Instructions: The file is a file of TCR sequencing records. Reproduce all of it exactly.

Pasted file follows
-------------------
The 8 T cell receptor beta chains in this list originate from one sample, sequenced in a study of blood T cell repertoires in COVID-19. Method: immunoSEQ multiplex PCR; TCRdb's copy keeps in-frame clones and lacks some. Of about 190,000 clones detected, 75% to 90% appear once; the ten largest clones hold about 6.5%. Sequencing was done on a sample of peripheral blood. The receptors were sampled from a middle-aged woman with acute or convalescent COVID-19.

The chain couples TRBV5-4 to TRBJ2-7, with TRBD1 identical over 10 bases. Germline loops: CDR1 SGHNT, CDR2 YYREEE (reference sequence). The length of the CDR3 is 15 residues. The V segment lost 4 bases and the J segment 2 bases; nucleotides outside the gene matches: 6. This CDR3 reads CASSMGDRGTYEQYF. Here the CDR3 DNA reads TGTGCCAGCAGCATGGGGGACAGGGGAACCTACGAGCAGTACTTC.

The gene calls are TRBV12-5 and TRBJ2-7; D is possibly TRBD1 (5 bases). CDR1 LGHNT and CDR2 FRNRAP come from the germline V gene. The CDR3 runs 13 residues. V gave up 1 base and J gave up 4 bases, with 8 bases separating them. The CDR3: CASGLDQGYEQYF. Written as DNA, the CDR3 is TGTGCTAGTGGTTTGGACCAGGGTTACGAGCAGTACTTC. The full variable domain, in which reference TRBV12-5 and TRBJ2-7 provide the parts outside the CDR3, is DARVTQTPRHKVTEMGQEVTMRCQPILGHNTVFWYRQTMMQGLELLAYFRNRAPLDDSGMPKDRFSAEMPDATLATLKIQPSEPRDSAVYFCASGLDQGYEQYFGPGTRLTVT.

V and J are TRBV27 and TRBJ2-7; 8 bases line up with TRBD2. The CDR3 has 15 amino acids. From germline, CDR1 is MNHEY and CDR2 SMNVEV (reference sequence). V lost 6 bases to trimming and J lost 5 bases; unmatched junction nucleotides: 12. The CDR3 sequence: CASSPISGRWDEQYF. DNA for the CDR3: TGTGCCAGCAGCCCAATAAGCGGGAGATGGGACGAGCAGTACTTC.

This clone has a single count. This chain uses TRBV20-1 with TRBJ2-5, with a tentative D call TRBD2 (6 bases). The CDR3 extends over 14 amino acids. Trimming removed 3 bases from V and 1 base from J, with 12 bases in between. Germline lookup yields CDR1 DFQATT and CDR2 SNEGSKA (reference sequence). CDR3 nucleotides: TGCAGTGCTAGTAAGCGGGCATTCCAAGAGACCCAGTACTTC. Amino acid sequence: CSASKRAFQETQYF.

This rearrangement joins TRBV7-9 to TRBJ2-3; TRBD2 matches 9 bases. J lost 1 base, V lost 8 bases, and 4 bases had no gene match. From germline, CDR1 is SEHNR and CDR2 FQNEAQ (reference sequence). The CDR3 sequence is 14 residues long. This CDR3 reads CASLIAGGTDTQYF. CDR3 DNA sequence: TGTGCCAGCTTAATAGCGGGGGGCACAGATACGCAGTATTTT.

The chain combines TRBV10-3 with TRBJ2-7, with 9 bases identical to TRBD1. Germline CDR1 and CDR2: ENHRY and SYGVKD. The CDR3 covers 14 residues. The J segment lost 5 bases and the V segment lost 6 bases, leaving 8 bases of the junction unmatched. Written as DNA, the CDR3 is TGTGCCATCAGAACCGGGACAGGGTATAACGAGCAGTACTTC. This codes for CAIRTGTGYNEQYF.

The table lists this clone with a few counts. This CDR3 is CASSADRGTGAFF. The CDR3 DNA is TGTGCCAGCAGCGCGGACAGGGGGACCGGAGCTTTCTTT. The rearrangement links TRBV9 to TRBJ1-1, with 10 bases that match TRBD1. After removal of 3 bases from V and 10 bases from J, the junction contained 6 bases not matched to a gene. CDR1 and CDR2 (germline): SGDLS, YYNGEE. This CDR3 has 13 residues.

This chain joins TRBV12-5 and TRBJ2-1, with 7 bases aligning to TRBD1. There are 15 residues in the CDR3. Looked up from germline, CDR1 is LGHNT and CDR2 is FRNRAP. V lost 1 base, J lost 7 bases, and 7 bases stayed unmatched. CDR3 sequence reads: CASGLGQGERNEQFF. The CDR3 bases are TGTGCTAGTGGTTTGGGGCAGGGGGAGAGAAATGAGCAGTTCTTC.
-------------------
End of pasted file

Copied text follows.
The 8 T cell receptor beta chains in this list originate from one sample, sequenced in a study of blood T cell repertoires in COVID-19. Method: immunoSEQ multiplex PCR; TCRdb's copy keeps in-frame clones and lacks some. Of about 190,000 clones detected, 75% to 90% appear once; the ten largest clones hold about 6.5%. Sequencing was done on a sample of peripheral blood. The receptors were sampled from a middle-aged woman with acute or convalescent COVID-19.

The chain couples TRBV5-4 to TRBJ2-7, with TRBD1 identical over 10 bases. Germline loops: CDR1 SGHNT, CDR2 YYREEE (reference sequence). The length of the CDR3 is 15 residues. The V segment lost 4 bases and the J segment 2 bases; nucleotides outside the gene matches: 6. This CDR3 reads CASSMGDRGTYEQYF. Here the CDR3 DNA reads TGTGCCAGCAGCATGGGGGACAGGGGAACCTACGAGCAGTACTTC.

The gene calls are TRBV12-5 and TRBJ2-7; D is possibly TRBD1 (5 bases). CDR1 LGHNT and CDR2 FRNRAP come from the germline V gene. The CDR3 runs 13 residues. V gave up 1 base and J gave up 4 bases, with 8 bases separating them. The CDR3: CASGLDQGYEQYF. Written as DNA, the CDR3 is TGTGCTAGTGGTTTGGACCAGGGTTACGAGCAGTACTTC. The full variable domain, in which reference TRBV12-5 and TRBJ2-7 provide the parts outside the CDR3, is DARVTQTPRHKVTEMGQEVTMRCQPILGHNTVFWYRQTMMQGLELLAYFRNRAPLDDSGMPKDRFSAEMPDATLATLKIQPSEPRDSAVYFCASGLDQGYEQYFGPGTRLTVT.

V and J are TRBV27 and TRBJ2-7; 8 bases line up with TRBD2. The CDR3 has 15 amino acids. From germline, CDR1 is MNHEY and CDR2 SMNVEV (reference sequence). V lost 6 bases to trimming and J lost 5 bases; unmatched junction nucleotides: 12. The CDR3 sequence: CASSPISGRWDEQYF. DNA for the CDR3: TGTGCCAGCAGCCCAATAAGCGGGAGATGGGACGAGCAGTACTTC.

This clone has a single count. This chain uses TRBV20-1 with TRBJ2-5, with a tentative D call TRBD2 (6 bases). The CDR3 extends over 14 amino acids. Trimming removed 3 bases from V and 1 base from J, with 12 bases in between. Germline lookup yields CDR1 DFQATT and CDR2 SNEGSKA (reference sequence). CDR3 nucleotides: TGCAGTGCTAGTAAGCGGGCATTCCAAGAGACCCAGTACTTC. Amino acid sequence: CSASKRAFQETQYF.

This rearrangement joins TRBV7-9 to TRBJ2-3; TRBD2 matches 9 bases. J lost 1 base, V lost 8 bases, and 4 bases had no gene match. From germline, CDR1 is SEHNR and CDR2 FQNEAQ (reference sequence). The CDR3 sequence is 14 residues long. This CDR3 reads CASLIAGGTDTQYF. CDR3 DNA sequence: TGTGCCAGCTTAATAGCGGGGGGCACAGATACGCAGTATTTT.

The chain combines TRBV10-3 with TRBJ2-7, with 9 bases identical to TRBD1. Germline CDR1 and CDR2: ENHRY and SYGVKD. The CDR3 covers 14 residues. The J segment lost 5 bases and the V segment lost 6 bases, leaving 8 bases of the junction unmatched. Written as DNA, the CDR3 is TGTGCCATCAGAACCGGGACAGGGTATAACGAGCAGTACTTC. This codes for CAIRTGTGYNEQYF.

The table lists this clone with a few counts. This CDR3 is CASSADRGTGAFF. The CDR3 DNA is TGTGCCAGCAGCGCGGACAGGGGGACCGGAGCTTTCTTT. The rearrangement links TRBV9 to TRBJ1-1, with 10 bases that match TRBD1. After removal of 3 bases from V and 10 bases from J, the junction contained 6 bases not matched to a gene. CDR1 and CDR2 (germline): SGDLS, YYNGEE. This CDR3 has 13 residues.

This chain joins TRBV12-5 and TRBJ2-1, with 7 bases aligning to TRBD1. There are 15 residues in the CDR3. Looked up from germline, CDR1 is LGHNT and CDR2 is FRNRAP. V lost 1 base, J lost 7 bases, and 7 bases stayed unmatched. CDR3 sequence reads: CASGLGQGERNEQFF. The CDR3 bases are TGTGCTAGTGGTTTGGGGCAGGGGGAGAGAAATGAGCAGTTCTTC.